Prince Philip, the Duke of Edinburgh, passed away Friday at the age of 99.

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An official notice announcing the death of Britain's Prince Philip, Duke of Edinburgh is seen on the gates of Buckingham Palace in central London on April 9.

TOLGA AKMEN - AFP VIA GETTY IMAGES

An official notice announcing the death of Britain's Prince Philip, Duke of Edinburgh is seen on the gates of Buckingham Palace in central London on April 9.

Prince Philip, the Duke of Edinburgh, passed away Friday at the age of 99.

Tributes and messages of consolation for the Royals poured in from around the world.

Prime Minister Justin Trudeau expressed sadness after hearing the news.

“Prince Philip maintained a special relationship with the Canadian Armed Forces and over the years became Colonel-in-Chief of six Canadian units,” Trudeau said in a statement.

“The thoughts of Canadians are with Queen Elizabeth II and the members of the royal family as they mourn such a significant loss,” he added.

U.S. President Joe Biden sent his condolences in a joint statement with his wife, First Lady Jill Biden.

“From his service during World War II to his 73 years alongside the Queen, and his entire life in the public eye — Prince Philip gladly dedicated himself to the people of the UK, the Commonwealth, and to his family,” Biden said in the statement.

Toronto Mayor John Tory offerred condolences to the royal family on behalf of all Torontonians:

“Prince Philip’s connection to Toronto was a deep and heartfelt one. He visited our city 20 times, beginning in 1951 when he accompanied then Princess Elizabeth on a tour she made in place of her ailing father, King George,” Tory said in a statement.

In address from 10 Downing Street, British Prime Minister Boris Johnson said “Prince Philip owned the affection of generations, here in the United Kingdom, across the Commonwealth and around the world.”

“We are a kingdom united both in grief and gratitude; grief at Prince Philip’s passing, and gratitude for his decades of selfless service to the country,” he said in a statement.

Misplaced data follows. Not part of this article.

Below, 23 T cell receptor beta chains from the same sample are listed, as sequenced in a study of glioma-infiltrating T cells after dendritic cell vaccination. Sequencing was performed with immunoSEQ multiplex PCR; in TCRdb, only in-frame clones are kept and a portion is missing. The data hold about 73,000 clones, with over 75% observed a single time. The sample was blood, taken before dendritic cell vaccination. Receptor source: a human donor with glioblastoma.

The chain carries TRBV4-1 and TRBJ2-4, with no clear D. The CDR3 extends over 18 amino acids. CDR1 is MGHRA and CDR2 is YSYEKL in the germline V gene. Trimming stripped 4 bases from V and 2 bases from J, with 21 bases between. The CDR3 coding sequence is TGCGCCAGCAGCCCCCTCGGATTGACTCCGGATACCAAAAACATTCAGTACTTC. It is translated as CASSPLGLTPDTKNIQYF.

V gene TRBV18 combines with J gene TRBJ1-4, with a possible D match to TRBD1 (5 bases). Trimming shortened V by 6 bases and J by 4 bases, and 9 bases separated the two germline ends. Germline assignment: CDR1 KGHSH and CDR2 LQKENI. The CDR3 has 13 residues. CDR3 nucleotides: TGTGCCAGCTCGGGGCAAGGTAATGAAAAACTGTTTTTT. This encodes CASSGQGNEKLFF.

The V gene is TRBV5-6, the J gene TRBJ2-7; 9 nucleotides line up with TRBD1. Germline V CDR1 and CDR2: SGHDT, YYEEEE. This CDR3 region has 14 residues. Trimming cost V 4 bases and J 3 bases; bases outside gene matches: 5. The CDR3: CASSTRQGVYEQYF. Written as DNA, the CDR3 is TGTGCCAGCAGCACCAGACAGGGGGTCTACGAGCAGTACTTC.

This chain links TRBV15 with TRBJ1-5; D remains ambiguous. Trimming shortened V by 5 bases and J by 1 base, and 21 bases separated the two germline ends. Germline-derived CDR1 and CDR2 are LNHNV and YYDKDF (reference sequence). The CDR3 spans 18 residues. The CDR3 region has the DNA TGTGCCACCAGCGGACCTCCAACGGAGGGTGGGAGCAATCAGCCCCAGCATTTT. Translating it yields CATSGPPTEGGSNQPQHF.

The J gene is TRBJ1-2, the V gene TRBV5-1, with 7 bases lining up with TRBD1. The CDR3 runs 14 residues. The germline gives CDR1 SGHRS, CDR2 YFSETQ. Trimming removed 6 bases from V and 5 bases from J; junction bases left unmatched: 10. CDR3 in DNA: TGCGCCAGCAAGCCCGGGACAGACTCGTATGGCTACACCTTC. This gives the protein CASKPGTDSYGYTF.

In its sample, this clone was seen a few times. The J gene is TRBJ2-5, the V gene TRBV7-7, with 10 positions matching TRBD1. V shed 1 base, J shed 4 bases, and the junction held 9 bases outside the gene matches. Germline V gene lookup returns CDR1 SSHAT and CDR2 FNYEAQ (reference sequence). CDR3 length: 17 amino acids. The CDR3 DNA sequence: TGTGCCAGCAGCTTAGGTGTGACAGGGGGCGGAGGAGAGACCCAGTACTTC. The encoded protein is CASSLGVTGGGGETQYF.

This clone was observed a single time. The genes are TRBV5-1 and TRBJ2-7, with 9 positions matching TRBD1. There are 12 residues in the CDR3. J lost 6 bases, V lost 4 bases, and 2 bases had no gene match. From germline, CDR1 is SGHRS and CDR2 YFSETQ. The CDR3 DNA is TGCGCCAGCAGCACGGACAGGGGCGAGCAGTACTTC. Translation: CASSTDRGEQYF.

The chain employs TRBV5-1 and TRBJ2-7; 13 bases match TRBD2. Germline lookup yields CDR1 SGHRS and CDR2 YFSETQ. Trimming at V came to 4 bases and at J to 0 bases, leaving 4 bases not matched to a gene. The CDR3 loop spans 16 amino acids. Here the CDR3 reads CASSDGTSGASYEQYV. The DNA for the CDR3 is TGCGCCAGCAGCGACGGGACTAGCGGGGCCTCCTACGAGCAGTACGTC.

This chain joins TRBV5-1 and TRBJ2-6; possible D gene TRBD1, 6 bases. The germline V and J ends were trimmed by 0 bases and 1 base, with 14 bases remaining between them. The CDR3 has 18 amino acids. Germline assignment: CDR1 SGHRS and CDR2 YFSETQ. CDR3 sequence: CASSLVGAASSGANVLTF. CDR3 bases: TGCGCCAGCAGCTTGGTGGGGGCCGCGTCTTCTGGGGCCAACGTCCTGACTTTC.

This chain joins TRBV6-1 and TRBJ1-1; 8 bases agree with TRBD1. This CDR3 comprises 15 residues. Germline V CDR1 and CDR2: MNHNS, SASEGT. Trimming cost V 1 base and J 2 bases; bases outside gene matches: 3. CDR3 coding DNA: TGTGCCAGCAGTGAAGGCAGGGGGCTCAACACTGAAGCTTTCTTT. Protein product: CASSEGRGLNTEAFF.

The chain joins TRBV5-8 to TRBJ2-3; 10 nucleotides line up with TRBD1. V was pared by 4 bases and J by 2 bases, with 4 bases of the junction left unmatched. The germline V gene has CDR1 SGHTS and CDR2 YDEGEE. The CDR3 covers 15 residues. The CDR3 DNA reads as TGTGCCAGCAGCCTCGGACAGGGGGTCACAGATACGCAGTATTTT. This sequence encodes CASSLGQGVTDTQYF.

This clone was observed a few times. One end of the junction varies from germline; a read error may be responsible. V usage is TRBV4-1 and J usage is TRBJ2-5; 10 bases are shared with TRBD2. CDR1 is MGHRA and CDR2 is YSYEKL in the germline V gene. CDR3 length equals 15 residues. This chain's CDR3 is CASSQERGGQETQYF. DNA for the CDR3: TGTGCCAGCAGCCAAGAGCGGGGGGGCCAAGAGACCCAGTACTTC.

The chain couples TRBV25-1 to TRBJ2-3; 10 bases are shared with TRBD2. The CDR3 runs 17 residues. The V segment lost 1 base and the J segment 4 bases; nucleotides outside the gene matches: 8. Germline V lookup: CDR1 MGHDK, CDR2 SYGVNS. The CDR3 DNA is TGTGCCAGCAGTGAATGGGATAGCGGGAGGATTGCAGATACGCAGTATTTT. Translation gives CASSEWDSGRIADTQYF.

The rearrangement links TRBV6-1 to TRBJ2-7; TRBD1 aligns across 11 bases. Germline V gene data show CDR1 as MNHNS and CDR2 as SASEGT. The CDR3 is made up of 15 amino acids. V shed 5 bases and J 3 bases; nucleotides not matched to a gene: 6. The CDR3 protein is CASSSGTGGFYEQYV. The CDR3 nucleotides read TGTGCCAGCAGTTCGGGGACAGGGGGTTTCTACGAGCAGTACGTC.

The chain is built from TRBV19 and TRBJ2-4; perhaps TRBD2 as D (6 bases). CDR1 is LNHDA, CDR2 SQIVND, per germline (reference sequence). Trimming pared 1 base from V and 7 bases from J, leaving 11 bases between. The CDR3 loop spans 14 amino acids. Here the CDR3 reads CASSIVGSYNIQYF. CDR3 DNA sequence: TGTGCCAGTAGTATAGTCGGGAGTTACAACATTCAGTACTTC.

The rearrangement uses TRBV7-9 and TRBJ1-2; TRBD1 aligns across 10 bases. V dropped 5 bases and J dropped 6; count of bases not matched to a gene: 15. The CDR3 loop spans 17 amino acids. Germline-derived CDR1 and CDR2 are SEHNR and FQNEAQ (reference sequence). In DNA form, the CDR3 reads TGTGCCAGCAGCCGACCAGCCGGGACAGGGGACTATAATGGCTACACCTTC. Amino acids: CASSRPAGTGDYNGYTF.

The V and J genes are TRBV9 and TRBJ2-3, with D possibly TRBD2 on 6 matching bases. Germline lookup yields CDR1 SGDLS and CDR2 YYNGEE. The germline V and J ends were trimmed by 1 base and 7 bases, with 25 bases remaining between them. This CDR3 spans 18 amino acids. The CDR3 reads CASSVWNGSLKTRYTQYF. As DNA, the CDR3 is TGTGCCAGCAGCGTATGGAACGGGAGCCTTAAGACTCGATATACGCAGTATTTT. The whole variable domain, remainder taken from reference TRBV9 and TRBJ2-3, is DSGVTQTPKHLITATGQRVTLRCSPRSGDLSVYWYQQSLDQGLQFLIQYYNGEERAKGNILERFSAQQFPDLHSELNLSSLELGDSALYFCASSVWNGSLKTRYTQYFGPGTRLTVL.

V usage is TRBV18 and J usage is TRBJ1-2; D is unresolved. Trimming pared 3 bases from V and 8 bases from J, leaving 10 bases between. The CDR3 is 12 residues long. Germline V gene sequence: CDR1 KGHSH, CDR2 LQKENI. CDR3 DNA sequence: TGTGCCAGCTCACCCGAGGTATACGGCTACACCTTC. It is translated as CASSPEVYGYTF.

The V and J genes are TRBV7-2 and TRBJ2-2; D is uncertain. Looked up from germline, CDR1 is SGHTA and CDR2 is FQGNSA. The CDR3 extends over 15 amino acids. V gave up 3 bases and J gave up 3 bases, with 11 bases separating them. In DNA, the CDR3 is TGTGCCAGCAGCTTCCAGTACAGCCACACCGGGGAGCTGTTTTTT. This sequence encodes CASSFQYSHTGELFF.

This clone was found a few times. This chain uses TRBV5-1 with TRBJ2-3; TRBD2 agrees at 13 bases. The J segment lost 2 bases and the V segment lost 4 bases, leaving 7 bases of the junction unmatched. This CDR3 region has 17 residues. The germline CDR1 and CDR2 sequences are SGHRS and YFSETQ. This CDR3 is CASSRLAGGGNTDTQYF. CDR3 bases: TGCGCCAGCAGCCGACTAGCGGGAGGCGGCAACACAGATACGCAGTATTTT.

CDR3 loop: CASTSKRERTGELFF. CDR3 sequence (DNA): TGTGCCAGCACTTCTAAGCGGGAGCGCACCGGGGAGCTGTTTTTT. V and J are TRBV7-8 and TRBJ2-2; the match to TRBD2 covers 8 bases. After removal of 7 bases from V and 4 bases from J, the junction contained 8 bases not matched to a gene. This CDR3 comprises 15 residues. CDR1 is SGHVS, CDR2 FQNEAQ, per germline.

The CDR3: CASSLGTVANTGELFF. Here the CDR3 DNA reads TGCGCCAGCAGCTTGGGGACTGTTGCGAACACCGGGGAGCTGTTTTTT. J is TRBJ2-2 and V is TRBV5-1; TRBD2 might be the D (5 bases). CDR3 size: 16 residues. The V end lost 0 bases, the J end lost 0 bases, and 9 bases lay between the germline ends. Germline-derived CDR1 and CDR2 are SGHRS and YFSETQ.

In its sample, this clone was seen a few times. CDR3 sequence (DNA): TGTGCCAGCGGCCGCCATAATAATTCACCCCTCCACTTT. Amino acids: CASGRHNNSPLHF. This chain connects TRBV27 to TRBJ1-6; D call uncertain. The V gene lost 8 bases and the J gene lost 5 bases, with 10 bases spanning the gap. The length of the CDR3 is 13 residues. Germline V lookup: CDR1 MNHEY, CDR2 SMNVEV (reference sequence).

In a message to the Queen, Russian President Vladimir Putin said: “Many important events in the contemporary history of your country are connected with the name of His Royal Highness.”

“He has rightfully enjoyed the respect of the British nation as well as international recognition,” Putin added.

London’s Mayor Sadiq Khan, tweeted: “Today, we mourn the loss of an extraordinary man, who devoted his life to public service and helping others.”

“He had a distinguished career in the military and was at the forefront of many community service initiatives,” said Indian Prime Minister Narendra Modi, who was one of the first world leaders to express his condolences on the passing of the royal.

Israel’s Prime Minister Benjamin Natenyahu tweeted: “Prince Philip was the consummate public servant and will be much missed in Israel and across the world.”

Former U.S. President George W. Bush said, “Throughout his long and remarkable life, he devoted himself to worthy causes and to others. He represented the United Kingdom with dignity and brought boundless strength and support to the sovereign.”

He added he and his wife offer heartfelt condolences to Queen Elizabeth II and the rest of Philip’s family.

Australian Prime Minister Scott Morrison tweeted Prince Philip “embodied a generation that we will never see again.”

“For nearly 80 years, Prince Philip served his Crown, his country and the Commonwealth,” Morrison said in the statement.

New Zealand’s Prime Minister Jacinda Ardern remembered the royal for The Duke of Edinburgh’s Hillary Award commemorated in his name. “In over fifty years of The Award in New Zealand, thousands of young people have completed life-changing challenges through the programme,” she said.

France’s Europe minister, Clement Beaune tweeted, “Prince Philip was a grand figure of the century for the United Kingdom.”

Akrit Michael is a breaking news reporter, working out of the Star’s radio room in Toronto. Reach him via email: amichael@thestar.ca